So to those who still don't get it:
Speed and surprise are great, if you know your opponent does not see you coming, but you can't always be sure of that. Flash bangs, grenades and distractions are also great, but you may not always have one on hand. So what's left that is available for you to use? Cover. You have a doorframe and walls which provide at least, cover from view, and hopefully, cover from fire. Controlling how much you expose yourself will allow you to deal with threats sequentially, allowing the higher possibility for 1 man to take out 3 threats occupying a single room. This would be highly improbable when using a 1 man immediate entry.
"train hard, fight easy"

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Ryan
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Re: Teaching Limited Entries to Immediate Entry Enthusiasts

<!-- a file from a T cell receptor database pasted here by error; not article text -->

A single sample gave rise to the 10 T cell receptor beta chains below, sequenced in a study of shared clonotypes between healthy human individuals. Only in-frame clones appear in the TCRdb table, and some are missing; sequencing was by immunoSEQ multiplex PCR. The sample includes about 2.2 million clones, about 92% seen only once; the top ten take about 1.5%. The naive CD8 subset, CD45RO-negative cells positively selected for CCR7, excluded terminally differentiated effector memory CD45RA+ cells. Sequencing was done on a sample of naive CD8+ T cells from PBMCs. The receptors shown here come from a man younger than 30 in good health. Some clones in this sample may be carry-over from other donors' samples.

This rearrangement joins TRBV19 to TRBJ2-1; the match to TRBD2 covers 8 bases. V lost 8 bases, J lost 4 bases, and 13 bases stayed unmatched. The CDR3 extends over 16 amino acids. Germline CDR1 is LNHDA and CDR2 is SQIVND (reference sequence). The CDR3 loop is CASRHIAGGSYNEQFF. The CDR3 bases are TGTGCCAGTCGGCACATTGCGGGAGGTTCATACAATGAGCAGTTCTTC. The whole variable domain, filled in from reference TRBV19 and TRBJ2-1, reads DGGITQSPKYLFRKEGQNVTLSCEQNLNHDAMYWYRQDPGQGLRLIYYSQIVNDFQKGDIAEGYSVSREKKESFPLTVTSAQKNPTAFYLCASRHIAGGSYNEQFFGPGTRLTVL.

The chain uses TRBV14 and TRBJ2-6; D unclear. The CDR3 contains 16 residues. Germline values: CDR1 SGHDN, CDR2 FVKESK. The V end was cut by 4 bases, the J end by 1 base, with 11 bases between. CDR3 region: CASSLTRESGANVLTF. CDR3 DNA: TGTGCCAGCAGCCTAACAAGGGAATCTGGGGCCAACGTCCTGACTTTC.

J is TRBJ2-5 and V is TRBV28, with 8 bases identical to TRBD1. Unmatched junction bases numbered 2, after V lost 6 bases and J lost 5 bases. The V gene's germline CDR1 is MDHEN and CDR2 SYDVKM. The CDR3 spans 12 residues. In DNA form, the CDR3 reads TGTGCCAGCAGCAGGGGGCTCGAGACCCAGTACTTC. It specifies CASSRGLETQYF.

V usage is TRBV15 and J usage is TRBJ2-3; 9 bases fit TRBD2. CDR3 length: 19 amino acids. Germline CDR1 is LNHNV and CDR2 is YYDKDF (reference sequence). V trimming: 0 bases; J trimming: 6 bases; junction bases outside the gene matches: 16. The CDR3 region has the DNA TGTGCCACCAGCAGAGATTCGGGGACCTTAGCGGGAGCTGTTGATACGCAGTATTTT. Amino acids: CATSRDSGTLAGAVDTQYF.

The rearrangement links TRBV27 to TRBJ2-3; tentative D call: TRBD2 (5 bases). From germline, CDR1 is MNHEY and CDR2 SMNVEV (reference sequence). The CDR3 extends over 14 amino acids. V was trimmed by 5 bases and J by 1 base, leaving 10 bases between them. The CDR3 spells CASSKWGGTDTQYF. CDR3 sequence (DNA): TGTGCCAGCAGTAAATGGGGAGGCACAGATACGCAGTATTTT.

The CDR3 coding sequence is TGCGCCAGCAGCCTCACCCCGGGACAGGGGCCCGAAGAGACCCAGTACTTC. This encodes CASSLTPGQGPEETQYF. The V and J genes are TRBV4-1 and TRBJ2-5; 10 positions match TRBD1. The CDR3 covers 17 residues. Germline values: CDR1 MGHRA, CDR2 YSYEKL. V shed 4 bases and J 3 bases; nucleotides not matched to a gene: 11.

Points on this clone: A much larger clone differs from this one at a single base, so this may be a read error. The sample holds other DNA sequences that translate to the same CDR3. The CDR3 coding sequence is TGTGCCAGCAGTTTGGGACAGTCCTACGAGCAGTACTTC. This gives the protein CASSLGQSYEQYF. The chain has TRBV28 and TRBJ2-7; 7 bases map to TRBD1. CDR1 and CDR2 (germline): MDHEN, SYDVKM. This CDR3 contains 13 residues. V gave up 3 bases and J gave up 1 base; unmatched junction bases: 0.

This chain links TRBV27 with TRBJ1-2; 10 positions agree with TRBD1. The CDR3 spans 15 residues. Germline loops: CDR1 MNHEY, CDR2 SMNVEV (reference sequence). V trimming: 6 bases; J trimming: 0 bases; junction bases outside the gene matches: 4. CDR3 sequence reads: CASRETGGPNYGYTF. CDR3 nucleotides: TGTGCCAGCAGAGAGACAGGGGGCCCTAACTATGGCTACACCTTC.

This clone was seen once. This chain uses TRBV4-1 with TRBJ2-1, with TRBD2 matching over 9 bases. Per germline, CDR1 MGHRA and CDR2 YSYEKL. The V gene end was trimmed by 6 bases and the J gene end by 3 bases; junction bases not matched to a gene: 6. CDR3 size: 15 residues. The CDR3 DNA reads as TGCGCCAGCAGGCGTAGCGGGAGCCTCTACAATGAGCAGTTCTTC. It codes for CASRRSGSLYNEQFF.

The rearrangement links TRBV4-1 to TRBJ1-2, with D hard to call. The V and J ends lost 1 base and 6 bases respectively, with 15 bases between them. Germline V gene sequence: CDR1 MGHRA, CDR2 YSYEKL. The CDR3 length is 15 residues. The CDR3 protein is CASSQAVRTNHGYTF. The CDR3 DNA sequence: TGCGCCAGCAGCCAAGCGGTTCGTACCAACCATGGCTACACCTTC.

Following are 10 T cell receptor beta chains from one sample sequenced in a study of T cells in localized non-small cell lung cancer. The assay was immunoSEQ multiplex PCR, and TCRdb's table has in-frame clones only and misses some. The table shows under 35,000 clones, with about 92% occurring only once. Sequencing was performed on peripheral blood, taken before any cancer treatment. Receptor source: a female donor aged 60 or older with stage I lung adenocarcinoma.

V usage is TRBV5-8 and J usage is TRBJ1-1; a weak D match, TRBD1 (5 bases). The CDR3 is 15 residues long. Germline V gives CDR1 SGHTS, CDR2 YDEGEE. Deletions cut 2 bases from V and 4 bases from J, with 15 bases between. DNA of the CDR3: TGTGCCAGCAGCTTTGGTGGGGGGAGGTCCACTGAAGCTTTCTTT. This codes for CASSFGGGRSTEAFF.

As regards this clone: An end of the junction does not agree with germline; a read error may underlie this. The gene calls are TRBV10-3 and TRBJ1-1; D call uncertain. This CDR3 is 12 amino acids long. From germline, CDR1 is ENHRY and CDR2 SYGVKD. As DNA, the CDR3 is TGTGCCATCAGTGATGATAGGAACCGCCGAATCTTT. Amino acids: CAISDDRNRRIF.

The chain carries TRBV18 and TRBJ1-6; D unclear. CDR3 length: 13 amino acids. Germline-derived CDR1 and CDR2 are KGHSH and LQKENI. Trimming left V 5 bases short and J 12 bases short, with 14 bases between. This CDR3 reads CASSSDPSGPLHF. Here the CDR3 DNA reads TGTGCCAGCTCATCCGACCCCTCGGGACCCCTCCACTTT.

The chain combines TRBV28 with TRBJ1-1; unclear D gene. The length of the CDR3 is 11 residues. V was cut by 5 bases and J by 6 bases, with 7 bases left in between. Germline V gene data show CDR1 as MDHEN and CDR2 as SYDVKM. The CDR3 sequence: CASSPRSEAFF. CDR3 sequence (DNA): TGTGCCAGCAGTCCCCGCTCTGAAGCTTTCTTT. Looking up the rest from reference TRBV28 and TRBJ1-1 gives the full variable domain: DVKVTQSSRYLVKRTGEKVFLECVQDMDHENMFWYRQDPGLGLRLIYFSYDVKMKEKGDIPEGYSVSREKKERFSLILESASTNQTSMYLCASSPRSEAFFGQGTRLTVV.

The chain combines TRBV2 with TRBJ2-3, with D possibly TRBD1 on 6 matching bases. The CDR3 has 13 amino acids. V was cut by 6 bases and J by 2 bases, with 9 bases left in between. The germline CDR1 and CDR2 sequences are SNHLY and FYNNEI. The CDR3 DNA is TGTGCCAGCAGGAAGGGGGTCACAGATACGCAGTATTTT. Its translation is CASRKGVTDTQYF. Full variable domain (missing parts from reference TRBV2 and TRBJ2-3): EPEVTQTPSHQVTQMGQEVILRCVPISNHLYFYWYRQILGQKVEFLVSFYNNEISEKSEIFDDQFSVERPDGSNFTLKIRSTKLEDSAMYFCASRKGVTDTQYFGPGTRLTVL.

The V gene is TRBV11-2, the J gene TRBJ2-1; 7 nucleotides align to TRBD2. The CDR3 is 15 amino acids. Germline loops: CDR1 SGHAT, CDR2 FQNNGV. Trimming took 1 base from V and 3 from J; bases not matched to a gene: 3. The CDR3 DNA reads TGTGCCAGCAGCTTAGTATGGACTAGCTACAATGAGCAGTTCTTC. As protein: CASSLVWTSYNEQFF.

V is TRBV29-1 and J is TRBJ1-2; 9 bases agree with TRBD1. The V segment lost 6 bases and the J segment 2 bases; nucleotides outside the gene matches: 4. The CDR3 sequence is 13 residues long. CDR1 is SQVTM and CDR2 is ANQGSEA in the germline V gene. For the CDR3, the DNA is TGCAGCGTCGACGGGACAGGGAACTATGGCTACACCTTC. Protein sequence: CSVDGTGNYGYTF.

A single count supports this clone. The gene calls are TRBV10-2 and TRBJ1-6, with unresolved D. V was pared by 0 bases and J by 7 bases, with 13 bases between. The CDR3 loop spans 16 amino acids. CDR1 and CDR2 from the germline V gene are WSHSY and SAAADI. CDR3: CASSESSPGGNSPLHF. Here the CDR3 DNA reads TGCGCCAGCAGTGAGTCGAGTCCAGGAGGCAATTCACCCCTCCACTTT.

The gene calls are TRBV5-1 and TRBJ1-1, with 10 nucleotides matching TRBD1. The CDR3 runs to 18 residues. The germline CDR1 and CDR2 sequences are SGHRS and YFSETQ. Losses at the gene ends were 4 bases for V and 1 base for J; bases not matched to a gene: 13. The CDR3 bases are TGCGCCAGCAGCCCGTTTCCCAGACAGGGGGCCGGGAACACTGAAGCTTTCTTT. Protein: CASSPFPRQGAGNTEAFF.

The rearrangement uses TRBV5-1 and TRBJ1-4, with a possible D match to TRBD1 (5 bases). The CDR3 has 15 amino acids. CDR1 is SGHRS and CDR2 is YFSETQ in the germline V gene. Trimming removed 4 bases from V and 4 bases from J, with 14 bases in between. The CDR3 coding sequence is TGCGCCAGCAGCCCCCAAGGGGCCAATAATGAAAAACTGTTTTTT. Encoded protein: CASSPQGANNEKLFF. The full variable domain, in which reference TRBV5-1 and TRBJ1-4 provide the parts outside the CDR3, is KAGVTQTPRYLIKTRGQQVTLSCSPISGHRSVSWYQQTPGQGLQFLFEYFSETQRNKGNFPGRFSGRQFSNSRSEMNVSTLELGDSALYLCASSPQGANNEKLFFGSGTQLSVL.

Post by Ryan » Sat Sep 05, 2015 7:21 am

DareTactical wrote:I think one of the ways the techniques differ is the way they are scalable to different team sizes.

It feels like Limited Entries / Limited Penetration Entries (LPE?) were based on 1 man tactics that were scaled up, so that it could accommodate 1-4 man elements. In the end, LPEs are essentially a 'slicing the pie' technique that has been sped up and made more incremental in order to allow for synchronisation with a partner and to split the areas of responsibility. On the other hand, Immediate Entries were always intended for a section / squad /fireteam element down to at least 3 men, and serious problems with the technique get more obvious when the team size goes down to 2 man or 1 man.
In this sense you could say that one was to meet resistance and take casualties but be able to sustain itself but the other was to meet resistance and prevent casualties.
DareTactical wrote:I think the first approach to teaching LPE to those who were taught immediate entries is to ask them what they would do if they were on their own and had to clear a room.